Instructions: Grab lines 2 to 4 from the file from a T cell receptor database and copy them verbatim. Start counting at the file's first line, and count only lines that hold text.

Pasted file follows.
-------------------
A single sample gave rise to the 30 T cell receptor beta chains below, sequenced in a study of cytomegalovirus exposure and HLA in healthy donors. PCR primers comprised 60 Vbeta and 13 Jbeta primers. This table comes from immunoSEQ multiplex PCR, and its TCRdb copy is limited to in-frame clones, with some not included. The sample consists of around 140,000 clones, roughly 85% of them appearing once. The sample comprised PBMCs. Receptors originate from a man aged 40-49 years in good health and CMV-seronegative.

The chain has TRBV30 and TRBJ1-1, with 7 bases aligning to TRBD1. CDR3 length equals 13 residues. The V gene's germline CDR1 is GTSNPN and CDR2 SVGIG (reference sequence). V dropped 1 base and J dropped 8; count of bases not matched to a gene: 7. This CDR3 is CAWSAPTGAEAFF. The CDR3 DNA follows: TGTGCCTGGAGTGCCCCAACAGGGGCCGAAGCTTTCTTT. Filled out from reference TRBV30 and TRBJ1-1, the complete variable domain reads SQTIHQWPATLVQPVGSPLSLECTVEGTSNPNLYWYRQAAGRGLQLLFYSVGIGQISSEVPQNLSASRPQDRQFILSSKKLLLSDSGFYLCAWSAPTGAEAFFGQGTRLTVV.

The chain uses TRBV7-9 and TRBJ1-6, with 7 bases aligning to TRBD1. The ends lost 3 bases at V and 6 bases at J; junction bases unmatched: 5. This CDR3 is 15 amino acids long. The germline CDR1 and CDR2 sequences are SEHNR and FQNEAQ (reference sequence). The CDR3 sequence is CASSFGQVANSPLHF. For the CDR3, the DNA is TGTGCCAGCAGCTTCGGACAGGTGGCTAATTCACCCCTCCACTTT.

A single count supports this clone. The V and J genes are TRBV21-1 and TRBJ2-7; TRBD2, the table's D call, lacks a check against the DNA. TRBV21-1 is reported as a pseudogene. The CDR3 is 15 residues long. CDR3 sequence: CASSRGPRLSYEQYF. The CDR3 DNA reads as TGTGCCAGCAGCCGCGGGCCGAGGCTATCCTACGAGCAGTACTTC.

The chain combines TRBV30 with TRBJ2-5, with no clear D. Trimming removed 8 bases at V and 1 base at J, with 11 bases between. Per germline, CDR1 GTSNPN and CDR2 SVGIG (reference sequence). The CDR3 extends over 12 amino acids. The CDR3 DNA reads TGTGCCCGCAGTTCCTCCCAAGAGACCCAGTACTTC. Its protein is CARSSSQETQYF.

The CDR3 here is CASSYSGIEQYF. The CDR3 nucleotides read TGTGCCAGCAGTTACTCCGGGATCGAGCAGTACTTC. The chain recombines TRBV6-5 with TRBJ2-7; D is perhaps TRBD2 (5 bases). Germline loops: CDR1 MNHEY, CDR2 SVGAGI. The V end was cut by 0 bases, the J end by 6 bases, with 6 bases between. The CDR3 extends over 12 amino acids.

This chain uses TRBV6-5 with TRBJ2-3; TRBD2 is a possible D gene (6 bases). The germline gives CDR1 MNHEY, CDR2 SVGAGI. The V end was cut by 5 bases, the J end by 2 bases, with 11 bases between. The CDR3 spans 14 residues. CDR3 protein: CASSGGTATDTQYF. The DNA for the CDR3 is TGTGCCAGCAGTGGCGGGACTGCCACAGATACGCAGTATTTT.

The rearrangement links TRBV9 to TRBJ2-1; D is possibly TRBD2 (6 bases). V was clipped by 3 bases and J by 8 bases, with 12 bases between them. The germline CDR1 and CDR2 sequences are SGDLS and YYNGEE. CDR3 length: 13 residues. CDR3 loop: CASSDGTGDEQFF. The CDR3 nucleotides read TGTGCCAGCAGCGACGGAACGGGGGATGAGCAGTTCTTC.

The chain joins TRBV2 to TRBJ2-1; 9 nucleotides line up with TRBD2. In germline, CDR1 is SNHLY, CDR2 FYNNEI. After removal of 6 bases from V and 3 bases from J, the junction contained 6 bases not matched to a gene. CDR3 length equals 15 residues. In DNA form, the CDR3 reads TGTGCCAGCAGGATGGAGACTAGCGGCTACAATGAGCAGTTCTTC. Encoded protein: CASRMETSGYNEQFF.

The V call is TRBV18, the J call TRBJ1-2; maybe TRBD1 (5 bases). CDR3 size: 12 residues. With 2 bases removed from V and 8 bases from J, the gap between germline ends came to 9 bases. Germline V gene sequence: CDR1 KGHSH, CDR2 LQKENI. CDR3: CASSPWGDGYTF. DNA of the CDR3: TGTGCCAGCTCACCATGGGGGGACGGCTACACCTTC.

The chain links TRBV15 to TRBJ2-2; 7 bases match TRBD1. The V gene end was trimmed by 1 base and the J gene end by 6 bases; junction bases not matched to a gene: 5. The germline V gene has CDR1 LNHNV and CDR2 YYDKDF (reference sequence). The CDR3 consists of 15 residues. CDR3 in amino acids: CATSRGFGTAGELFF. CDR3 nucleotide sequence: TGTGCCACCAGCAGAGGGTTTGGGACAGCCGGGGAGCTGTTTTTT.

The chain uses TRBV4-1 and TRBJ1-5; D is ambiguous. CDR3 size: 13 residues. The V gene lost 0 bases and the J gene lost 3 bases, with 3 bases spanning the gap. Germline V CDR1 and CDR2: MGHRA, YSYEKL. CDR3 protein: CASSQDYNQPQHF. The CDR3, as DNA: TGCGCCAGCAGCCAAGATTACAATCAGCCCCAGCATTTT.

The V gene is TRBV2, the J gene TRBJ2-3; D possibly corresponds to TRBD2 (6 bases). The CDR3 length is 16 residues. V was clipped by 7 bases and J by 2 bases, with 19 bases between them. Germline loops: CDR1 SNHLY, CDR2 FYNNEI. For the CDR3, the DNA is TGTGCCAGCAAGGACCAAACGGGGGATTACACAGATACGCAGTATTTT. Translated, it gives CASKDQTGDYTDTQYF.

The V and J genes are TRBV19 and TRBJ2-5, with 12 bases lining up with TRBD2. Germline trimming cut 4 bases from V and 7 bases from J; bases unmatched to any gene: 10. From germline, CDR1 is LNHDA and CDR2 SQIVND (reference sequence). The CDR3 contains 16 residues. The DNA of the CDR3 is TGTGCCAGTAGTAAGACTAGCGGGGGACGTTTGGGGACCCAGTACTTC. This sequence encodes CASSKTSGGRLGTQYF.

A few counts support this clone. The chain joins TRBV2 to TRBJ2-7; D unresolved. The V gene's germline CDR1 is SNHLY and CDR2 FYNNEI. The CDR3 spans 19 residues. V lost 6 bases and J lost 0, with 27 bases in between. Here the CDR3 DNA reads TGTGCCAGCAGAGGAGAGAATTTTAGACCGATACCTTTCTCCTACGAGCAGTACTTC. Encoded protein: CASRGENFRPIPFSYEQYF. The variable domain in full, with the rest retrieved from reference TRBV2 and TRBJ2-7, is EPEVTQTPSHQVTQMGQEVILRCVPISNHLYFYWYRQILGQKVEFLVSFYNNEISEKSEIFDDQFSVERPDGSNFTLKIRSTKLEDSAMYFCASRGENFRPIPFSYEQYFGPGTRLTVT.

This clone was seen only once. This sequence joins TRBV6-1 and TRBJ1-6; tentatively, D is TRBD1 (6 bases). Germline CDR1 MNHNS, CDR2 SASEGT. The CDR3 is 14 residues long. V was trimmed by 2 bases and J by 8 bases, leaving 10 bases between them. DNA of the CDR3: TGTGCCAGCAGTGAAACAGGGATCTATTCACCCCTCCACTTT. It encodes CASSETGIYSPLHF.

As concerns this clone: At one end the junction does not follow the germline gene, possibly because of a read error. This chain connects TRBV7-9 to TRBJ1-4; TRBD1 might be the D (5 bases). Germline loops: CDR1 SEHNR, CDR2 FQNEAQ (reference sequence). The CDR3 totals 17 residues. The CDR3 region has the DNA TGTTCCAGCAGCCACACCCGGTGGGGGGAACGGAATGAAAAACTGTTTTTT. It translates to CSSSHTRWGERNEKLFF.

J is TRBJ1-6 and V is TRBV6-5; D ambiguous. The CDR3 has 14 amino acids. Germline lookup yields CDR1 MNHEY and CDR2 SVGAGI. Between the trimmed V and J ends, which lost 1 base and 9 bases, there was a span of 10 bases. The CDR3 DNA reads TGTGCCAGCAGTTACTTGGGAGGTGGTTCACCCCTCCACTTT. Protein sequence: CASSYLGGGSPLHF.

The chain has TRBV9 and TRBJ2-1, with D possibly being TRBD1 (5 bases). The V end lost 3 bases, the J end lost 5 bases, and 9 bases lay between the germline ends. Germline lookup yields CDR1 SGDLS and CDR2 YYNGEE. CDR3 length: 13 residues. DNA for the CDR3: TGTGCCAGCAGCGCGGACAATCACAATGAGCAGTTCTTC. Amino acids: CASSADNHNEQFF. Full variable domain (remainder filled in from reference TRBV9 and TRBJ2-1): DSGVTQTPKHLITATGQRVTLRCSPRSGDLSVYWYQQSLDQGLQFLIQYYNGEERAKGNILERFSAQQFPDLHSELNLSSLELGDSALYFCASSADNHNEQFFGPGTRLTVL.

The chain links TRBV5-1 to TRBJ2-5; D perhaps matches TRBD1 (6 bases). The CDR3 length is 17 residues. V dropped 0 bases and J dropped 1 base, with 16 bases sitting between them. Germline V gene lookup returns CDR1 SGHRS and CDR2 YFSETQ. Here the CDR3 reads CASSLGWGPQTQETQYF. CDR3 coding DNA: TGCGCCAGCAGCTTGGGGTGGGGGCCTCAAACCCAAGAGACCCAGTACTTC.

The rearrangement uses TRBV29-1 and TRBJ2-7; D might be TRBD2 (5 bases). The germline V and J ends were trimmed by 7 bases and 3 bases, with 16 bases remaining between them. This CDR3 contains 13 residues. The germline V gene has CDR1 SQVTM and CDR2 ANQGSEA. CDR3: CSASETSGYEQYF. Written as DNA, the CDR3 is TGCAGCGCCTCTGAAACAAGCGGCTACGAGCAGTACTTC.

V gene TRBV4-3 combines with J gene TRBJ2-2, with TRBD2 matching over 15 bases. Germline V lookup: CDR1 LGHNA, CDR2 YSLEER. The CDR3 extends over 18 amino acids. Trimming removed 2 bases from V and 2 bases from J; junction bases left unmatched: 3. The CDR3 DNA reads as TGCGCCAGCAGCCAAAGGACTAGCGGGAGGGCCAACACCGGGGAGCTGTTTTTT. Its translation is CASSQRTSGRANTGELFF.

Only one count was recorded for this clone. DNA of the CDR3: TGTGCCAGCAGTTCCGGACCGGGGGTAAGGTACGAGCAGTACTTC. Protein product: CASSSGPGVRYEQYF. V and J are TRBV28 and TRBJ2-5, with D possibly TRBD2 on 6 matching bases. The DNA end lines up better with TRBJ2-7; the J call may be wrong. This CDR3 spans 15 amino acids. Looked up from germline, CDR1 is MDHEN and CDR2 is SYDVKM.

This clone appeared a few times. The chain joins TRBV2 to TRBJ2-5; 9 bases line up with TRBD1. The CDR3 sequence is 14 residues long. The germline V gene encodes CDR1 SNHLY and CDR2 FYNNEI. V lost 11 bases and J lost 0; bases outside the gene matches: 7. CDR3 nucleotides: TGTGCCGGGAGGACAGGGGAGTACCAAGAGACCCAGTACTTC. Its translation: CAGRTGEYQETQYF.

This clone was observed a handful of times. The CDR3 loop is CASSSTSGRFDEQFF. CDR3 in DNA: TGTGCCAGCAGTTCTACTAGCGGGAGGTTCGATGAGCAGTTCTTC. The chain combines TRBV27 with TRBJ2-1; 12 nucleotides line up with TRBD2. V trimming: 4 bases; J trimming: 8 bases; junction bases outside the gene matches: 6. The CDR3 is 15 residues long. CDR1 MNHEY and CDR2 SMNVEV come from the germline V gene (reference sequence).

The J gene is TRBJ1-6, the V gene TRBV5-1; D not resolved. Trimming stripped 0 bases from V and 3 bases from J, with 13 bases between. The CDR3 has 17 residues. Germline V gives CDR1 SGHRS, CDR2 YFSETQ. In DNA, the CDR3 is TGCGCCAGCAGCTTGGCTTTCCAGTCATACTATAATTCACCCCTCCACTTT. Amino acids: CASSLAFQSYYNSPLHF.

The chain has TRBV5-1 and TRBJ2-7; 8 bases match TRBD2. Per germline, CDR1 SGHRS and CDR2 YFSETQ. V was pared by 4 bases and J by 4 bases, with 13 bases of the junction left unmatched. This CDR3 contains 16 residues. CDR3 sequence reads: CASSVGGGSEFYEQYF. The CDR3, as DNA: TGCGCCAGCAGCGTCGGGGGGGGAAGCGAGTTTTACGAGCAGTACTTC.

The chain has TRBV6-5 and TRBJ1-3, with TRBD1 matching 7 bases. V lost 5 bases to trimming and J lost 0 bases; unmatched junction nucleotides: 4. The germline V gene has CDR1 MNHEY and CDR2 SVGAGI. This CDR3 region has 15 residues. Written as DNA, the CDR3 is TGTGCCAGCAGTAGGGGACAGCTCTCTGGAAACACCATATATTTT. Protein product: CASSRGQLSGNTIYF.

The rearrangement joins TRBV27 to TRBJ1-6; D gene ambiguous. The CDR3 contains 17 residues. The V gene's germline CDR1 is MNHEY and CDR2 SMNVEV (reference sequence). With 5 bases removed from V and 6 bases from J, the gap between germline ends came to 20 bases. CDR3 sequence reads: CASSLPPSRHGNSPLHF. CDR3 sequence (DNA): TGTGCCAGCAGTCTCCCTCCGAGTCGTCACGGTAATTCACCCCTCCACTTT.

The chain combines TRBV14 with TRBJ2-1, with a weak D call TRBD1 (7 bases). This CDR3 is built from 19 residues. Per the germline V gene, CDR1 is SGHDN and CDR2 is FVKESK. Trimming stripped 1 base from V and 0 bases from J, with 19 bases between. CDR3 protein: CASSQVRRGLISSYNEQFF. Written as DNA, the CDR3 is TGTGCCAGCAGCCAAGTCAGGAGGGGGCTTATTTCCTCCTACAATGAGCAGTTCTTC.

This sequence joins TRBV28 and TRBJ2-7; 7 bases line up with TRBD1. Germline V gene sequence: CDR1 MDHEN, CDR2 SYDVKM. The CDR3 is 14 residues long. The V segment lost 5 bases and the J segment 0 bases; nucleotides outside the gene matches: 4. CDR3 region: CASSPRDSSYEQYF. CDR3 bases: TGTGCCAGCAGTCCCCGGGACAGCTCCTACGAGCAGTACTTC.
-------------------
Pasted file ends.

The chain has TRBV30 and TRBJ1-1, with 7 bases aligning to TRBD1. CDR3 length equals 13 residues. The V gene's germline CDR1 is GTSNPN and CDR2 SVGIG (reference sequence). V dropped 1 base and J dropped 8; count of bases not matched to a gene: 7. This CDR3 is CAWSAPTGAEAFF. The CDR3 DNA follows: TGTGCCTGGAGTGCCCCAACAGGGGCCGAAGCTTTCTTT. Filled out from reference TRBV30 and TRBJ1-1, the complete variable domain reads SQTIHQWPATLVQPVGSPLSLECTVEGTSNPNLYWYRQAAGRGLQLLFYSVGIGQISSEVPQNLSASRPQDRQFILSSKKLLLSDSGFYLCAWSAPTGAEAFFGQGTRLTVV.

The chain uses TRBV7-9 and TRBJ1-6, with 7 bases aligning to TRBD1. The ends lost 3 bases at V and 6 bases at J; junction bases unmatched: 5. This CDR3 is 15 amino acids long. The germline CDR1 and CDR2 sequences are SEHNR and FQNEAQ (reference sequence). The CDR3 sequence is CASSFGQVANSPLHF. For the CDR3, the DNA is TGTGCCAGCAGCTTCGGACAGGTGGCTAATTCACCCCTCCACTTT.

A single count supports this clone. The V and J genes are TRBV21-1 and TRBJ2-7; TRBD2, the table's D call, lacks a check against the DNA. TRBV21-1 is reported as a pseudogene. The CDR3 is 15 residues long. CDR3 sequence: CASSRGPRLSYEQYF. The CDR3 DNA reads as TGTGCCAGCAGCCGCGGGCCGAGGCTATCCTACGAGCAGTACTTC.